J)epth one-third of the whole length: number of scales in the lateral line fifty-seven: anal with twenty-eight or twenty-nine rays.

C. Brama, Linn. Syst. Nat. torn. i. p. 531. Bloch, Ichth. pl. 13. Don. Brit. Fish. vol. iv. pl. 93. Turt. Brit. Faun. p. 108. Abramis Brama, Mem. Brit. An. p. 187. Bream, Will. Hist. Pise. p. 248. tab. Q. 10. f. 4. Penn. Brit. Zool. vol. iii. p. 362. pl. 70. no. 169. Id. (Edit. 1812). vol. iii. p. 478. pl. 81. Bowd. Brit. fr. wat. Fish. Draw. no. 18. Yarr. Brit. Fish. vol. i. p. 335. Breme commune, Cuv. Reg. An. torn. II. p. 274.

Length

From one to two feet, or upwards.

Description

(Form). Body very deep in proportion to its length; the depth increasing suddenly at the shoulder; greatest above the ventrals, where it equals one-third of the entire length: sides much compressed; the greatest thickness contained three times and one-third in the depth: back sharp: dorsal line forming a salient angle at the commencement of the dorsal fin, thence falling very obliquely to the nape, from which point the profile falls less obliquely, causing a depression at the nape: ventral line less convex than the dorsal: head small, about one-fifth of the entire length: mouth remarkably small in proportion: jaws nearly equal: distance from the eye to the end of the snout rather greater than the diameter of the eye; distance between the eyes nearly equal to twice their diameter: scales smaller than in the next species, of a broad oblong form, the basal portion with the margin somewhat sinuous, without radii, the free portion with ten or twelve diverging radii: lateral line sloping downwards from the upper part of the opercle, and curved throughout; midway, its course is at two-thirds of the entire depth: number of scales in the lateral line about fifty-seven; in the depth eighteen, twelve and a half being above, and five and a half below, the lateral line: the whole of the dorsal behind the middle, as well as behind the ventrals; first ray only half the length of the second; both these simple; the rest branched; last two from one root: anal twice the length of the dorsal; first ray very small and easily overlooked; second half the length of the third; third and fourth longest; the succeeding ones decreasing to the twelfth, beyond which they remain even: caudal crescent-shaped; the lower lobe longer than the upper: pectorals reaching to the ventrals: these last extending to the vent:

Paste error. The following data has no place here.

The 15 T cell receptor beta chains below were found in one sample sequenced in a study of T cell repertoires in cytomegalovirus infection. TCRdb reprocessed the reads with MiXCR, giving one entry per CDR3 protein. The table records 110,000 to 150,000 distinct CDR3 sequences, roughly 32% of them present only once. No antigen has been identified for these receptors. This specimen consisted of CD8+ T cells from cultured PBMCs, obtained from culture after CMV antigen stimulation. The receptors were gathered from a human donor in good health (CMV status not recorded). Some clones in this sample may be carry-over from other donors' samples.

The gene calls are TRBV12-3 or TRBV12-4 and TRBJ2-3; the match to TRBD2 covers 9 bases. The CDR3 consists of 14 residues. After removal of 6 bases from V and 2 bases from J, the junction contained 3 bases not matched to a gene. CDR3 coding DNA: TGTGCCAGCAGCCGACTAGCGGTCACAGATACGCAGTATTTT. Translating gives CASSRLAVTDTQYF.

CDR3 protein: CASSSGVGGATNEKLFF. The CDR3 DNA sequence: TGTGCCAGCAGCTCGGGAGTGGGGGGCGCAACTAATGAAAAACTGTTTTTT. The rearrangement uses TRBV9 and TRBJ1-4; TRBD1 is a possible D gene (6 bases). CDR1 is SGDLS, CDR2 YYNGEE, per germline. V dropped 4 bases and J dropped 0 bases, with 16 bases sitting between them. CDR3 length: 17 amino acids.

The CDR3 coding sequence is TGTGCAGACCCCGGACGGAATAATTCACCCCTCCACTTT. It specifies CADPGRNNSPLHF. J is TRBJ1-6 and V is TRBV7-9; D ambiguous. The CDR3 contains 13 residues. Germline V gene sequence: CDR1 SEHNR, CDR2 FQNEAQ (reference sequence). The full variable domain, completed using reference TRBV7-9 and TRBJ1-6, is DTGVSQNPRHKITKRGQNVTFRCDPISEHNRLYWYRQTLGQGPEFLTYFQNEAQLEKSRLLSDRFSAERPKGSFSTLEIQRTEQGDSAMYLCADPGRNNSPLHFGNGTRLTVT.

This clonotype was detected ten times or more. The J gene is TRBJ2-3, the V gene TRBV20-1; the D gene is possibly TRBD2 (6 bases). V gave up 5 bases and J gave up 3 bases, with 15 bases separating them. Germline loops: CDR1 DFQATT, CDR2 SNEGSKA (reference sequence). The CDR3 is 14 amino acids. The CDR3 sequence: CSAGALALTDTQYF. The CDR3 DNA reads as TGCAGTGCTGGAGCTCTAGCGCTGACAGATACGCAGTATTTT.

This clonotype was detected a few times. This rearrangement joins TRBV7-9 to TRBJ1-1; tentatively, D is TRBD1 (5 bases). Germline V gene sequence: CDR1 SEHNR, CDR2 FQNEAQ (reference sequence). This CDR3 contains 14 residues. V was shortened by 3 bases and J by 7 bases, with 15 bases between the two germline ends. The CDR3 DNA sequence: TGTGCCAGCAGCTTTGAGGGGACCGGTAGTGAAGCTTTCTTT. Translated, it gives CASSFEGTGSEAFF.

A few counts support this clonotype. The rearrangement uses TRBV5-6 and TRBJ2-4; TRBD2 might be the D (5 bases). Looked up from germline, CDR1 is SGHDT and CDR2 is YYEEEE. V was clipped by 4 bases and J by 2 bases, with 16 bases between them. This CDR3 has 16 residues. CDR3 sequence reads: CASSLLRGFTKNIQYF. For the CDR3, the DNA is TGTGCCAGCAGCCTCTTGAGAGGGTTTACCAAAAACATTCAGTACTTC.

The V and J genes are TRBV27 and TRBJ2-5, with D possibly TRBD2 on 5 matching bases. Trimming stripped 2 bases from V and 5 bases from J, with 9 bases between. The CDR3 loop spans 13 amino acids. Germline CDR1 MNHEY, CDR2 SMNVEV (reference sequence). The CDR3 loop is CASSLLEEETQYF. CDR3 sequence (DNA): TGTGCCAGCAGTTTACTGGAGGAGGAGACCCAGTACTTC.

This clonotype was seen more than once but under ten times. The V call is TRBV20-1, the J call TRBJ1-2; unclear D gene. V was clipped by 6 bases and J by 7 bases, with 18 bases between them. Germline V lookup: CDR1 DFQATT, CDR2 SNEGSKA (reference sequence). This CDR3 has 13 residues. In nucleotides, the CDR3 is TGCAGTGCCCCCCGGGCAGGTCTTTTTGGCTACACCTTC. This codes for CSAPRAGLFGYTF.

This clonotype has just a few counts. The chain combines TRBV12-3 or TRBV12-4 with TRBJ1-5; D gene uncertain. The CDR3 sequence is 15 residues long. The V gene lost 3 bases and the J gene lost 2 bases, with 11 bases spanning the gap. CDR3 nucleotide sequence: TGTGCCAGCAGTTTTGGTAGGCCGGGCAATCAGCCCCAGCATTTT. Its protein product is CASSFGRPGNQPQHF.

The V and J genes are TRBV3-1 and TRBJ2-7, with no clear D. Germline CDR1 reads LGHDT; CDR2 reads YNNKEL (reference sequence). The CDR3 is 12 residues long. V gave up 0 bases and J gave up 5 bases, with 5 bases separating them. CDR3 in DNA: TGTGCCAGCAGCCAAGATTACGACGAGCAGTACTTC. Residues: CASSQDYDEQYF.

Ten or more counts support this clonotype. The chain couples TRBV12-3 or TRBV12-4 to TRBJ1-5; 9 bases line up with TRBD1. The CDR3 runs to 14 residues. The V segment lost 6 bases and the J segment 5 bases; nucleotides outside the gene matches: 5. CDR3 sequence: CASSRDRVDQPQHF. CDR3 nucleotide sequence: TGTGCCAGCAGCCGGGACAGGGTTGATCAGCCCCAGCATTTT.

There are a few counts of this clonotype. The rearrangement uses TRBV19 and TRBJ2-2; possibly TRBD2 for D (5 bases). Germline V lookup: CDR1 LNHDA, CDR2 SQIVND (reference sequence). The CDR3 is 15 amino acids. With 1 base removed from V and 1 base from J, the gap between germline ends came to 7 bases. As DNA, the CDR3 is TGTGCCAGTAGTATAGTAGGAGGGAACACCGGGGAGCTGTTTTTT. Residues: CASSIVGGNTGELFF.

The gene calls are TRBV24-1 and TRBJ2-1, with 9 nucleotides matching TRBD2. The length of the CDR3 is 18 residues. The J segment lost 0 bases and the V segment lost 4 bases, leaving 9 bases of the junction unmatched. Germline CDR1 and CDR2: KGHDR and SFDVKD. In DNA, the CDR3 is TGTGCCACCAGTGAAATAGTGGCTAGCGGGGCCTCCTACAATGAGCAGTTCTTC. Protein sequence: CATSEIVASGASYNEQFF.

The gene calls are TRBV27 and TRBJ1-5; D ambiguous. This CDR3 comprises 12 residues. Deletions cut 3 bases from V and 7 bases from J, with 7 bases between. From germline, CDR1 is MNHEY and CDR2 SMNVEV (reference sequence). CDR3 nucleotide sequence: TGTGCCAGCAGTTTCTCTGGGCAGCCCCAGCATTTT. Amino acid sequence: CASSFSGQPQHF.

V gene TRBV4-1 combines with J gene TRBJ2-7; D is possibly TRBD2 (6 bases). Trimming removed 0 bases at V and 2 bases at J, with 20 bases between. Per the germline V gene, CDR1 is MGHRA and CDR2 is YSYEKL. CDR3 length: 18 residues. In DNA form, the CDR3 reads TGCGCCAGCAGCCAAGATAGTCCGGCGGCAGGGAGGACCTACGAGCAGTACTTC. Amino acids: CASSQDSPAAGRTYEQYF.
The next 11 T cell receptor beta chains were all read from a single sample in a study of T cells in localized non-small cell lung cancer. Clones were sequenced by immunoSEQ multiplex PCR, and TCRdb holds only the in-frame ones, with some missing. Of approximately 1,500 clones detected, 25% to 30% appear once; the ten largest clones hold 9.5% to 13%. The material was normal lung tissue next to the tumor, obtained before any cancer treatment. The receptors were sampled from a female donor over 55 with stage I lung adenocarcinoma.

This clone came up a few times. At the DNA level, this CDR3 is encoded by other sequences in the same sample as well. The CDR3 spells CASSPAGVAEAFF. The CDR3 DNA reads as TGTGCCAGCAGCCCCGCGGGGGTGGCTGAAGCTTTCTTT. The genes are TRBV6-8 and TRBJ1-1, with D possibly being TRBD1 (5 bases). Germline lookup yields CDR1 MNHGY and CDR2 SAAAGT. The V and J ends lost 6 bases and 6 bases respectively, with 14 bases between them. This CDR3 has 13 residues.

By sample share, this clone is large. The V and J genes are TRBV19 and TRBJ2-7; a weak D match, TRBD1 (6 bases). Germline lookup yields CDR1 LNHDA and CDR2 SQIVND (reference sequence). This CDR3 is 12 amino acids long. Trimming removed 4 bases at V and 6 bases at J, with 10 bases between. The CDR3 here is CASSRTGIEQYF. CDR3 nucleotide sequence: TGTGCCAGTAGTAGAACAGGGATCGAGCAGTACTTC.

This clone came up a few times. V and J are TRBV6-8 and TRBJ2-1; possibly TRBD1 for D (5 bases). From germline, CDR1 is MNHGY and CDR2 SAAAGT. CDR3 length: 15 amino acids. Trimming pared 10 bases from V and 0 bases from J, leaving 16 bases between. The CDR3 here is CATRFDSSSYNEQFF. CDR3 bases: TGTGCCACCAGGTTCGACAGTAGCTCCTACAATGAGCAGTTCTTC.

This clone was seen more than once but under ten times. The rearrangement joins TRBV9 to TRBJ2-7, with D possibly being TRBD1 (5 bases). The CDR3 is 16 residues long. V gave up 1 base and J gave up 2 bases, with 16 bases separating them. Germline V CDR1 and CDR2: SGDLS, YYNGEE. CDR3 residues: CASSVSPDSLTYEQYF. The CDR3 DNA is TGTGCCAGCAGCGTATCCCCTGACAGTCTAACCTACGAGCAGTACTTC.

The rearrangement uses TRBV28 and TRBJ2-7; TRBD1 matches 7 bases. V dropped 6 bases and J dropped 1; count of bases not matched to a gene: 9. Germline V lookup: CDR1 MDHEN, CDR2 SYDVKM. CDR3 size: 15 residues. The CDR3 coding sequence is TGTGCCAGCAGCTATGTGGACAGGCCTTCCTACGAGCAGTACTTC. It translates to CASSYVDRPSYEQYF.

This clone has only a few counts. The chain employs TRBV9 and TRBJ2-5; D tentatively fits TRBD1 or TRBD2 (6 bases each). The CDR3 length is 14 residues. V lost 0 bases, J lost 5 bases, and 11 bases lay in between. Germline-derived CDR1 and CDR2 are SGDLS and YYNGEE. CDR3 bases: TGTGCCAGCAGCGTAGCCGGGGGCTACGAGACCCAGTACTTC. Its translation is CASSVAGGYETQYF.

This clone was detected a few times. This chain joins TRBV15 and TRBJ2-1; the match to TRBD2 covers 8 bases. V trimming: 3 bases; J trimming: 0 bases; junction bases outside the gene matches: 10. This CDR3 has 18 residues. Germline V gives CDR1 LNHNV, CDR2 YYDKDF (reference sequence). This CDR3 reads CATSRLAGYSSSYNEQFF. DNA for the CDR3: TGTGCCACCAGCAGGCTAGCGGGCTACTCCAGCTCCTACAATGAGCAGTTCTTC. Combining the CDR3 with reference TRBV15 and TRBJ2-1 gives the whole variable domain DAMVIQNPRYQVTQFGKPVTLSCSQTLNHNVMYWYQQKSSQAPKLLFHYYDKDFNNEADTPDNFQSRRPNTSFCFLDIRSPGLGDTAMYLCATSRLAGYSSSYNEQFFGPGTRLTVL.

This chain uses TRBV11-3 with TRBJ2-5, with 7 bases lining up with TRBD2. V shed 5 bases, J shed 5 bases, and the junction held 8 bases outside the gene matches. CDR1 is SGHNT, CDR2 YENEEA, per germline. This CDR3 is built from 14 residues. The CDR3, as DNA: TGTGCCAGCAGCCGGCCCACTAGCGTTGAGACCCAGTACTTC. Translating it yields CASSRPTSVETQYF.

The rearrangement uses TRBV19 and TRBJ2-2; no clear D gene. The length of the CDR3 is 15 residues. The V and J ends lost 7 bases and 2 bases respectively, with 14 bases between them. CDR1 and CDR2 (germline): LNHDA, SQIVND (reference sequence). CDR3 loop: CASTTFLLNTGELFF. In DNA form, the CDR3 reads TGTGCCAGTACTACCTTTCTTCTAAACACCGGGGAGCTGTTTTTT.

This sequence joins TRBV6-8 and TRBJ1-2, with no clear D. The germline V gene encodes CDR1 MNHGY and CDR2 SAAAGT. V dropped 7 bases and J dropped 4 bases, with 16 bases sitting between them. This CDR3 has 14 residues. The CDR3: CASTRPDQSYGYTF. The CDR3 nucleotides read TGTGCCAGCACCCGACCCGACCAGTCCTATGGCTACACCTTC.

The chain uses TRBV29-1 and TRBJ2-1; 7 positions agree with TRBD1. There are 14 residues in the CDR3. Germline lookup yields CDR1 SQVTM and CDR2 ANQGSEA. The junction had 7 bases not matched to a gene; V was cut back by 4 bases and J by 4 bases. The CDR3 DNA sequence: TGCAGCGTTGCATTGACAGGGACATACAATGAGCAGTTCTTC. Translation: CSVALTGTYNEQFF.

B. 3; D. 12 or 13; A. 28 or 29; C. 19, etc.; P. 17; V. 9.

(Colours). Back dusky, passing into bluish green; sides yellowish white, with a slight golden lustre; belly almost plain white: irides yellowish white: all the fins dusky, the pectorals alone faintly tinged with red.

Found in large lakes and slow rivers; generally in shoals. Keeps near the bottom. Food, worms and aquatic vegetables. Attains to a large size: weight sometimes exceeding twelve pounds. Spawns in May.